Cincinnati Police change false alarm policy after investigation - Cincinnati News, FOX19-WXIX TV

Cincinnati Police change false alarm policy after investigation airs

CPS has led the city's false alarm list for more than a decade. The numbers the city provided us for this investigation show CPS false alarm calls are four times higher than the city's second-highest violator. (Source: Jody Barr, FOX19 NOW) CPS has led the city's false alarm list for more than a decade. The numbers the city provided us for this investigation show CPS false alarm calls are four times higher than the city's second-highest violator. (Source: Jody Barr, FOX19 NOW)
PNC's 4140 Hamilton Avenue location racked up 23 false alarm calls in 2014, the most of any other PNC branch. It's accounted for 44 false alarm calls since 2011. (Source: Jody Barr, FOX19 NOW) PNC's 4140 Hamilton Avenue location racked up 23 false alarm calls in 2014, the most of any other PNC branch. It's accounted for 44 false alarm calls since 2011. (Source: Jody Barr, FOX19 NOW)
The city's third-highest false alarm violator since 2011 is the police department's own impound lot. The lot racked up 170 false alarm calls since 2011. (Source: Jody Barr, FOX19 NOW) The city's third-highest false alarm violator since 2011 is the police department's own impound lot. The lot racked up 170 false alarm calls since 2011. (Source: Jody Barr, FOX19 NOW)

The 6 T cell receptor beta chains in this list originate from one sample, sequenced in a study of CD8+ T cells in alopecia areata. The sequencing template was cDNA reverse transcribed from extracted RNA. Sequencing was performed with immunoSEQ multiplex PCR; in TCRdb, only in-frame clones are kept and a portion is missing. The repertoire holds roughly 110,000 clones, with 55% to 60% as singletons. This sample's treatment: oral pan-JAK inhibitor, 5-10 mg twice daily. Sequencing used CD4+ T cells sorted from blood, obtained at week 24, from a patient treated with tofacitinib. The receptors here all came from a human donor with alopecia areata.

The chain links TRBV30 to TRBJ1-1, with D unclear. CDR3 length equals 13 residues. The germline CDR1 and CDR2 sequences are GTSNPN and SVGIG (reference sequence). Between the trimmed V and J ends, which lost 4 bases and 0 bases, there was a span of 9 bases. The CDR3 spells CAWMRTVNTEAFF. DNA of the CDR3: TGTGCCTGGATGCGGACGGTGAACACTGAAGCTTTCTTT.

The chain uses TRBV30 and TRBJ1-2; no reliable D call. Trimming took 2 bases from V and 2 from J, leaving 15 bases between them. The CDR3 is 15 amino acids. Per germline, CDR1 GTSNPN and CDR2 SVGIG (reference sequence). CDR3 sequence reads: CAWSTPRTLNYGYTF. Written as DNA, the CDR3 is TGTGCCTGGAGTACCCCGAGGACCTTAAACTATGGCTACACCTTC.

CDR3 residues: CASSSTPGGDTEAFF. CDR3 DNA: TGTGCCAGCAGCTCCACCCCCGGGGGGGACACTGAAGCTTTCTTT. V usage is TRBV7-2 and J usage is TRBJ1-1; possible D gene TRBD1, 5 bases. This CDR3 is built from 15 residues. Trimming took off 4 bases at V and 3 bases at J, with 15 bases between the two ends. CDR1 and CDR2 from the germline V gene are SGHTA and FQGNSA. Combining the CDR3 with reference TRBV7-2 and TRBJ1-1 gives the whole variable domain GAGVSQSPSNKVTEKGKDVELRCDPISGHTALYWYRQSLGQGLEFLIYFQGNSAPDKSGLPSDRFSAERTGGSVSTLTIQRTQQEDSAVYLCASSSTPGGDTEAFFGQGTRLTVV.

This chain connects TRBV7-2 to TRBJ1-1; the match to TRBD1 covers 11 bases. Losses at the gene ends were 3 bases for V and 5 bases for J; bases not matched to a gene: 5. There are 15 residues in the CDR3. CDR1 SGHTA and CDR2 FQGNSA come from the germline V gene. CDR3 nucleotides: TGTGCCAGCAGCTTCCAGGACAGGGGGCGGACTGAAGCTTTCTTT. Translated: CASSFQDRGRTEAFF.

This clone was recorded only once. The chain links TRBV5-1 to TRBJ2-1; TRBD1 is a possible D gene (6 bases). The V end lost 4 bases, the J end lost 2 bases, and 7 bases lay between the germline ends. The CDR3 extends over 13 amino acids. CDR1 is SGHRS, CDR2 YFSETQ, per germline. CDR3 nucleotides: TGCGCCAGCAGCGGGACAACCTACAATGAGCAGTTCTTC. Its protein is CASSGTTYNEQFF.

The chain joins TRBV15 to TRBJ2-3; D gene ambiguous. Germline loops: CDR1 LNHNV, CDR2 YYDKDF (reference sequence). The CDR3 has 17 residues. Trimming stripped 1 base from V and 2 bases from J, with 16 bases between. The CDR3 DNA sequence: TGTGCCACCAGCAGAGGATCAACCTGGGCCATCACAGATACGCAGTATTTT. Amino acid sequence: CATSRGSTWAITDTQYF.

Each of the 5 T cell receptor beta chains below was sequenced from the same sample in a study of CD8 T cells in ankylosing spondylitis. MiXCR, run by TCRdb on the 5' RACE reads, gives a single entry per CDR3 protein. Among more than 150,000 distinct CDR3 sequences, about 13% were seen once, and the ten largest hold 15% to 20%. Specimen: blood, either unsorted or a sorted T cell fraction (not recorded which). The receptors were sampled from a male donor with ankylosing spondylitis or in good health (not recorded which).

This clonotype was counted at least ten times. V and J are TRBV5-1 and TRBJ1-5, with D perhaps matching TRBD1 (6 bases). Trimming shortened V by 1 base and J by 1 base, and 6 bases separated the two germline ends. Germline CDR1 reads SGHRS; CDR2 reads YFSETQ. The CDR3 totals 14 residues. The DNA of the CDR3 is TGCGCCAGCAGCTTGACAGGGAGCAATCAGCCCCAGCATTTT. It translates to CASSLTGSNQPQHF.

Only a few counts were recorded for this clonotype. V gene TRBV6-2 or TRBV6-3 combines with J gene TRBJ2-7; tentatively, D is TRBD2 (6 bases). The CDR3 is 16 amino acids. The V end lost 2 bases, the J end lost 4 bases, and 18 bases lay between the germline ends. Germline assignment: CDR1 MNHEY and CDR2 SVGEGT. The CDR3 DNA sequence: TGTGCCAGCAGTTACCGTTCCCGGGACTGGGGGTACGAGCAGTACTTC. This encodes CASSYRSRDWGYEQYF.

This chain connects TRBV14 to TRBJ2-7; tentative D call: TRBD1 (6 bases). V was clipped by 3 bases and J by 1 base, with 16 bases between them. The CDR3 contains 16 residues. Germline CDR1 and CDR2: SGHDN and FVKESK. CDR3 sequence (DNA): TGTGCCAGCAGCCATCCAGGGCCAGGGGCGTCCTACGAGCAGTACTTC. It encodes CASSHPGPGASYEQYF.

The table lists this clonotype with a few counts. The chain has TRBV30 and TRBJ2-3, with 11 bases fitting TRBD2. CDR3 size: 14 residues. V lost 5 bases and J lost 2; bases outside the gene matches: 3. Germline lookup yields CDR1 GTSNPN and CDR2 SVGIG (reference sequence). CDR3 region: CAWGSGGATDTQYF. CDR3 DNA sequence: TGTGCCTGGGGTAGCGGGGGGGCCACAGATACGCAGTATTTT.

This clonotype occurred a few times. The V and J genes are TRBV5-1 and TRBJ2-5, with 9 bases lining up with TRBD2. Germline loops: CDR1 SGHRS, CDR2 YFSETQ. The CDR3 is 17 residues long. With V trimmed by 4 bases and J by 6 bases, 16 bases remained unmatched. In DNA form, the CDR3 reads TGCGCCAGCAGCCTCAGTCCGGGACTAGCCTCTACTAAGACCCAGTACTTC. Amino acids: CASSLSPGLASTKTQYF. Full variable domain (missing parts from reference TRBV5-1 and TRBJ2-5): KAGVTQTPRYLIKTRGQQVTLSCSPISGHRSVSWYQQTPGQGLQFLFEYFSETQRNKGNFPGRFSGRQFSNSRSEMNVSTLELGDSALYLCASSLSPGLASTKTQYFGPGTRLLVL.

Cincinnati Police answered 61,781 false alarm calls between 2011 and 2014. (Source: Jody Barr, FOX19 NOW) Cincinnati Police answered 61,781 false alarm calls between 2011 and 2014. (Source: Jody Barr, FOX19 NOW)
CINCINNATI, OH (FOX19) -

One day after a FOX19 investigation exposed the worst violators of the city's false burglar alarm ordinance, Cincinnati Police announced a policy change for officers responding to those calls. Chief Jeffrey Blackwell issued a change to the policy in an internal communication to officers.

The change went into effect Sunday.

The change allows officers to enter false alarm reports electronically into CPD's Records Management System. For decades, officers had to enter false alarm reports by hand onto a form that required a supervisor's review before the report was sent to the city's False Alarm Reduction Unit.

We requested an explanation on the policy change with CPD's spokeswoman, Tiffaney Hardy and Chief Blackwell Friday afternoon. But, as of this report, neither responded to FOX19 to clarify the change and how it will stop the waste of tax dollars in the city's fight against false alarm ordinance violators.

Last week, a FOX19 investigation uncovered a loophole in Cincinnati's false alarm ordinance that's allowing the city's top violator to go unpunished. The ordinance is supposed to reduce the number of false alarm calls Cincinnati Police deal with each year, but our analysis shows the number of calls have not dropped since 2011.


Cincinnati Police Department dispatch records show officers responded to 15,482 false alarm calls in 2011—only 10 of those were valid alarm calls. In 2014, CPD answered 16,146 alarms with only 124 coming in as valid alarm calls.

Our analysis found 95 percent of the city's burglar alarm calls are false alarms.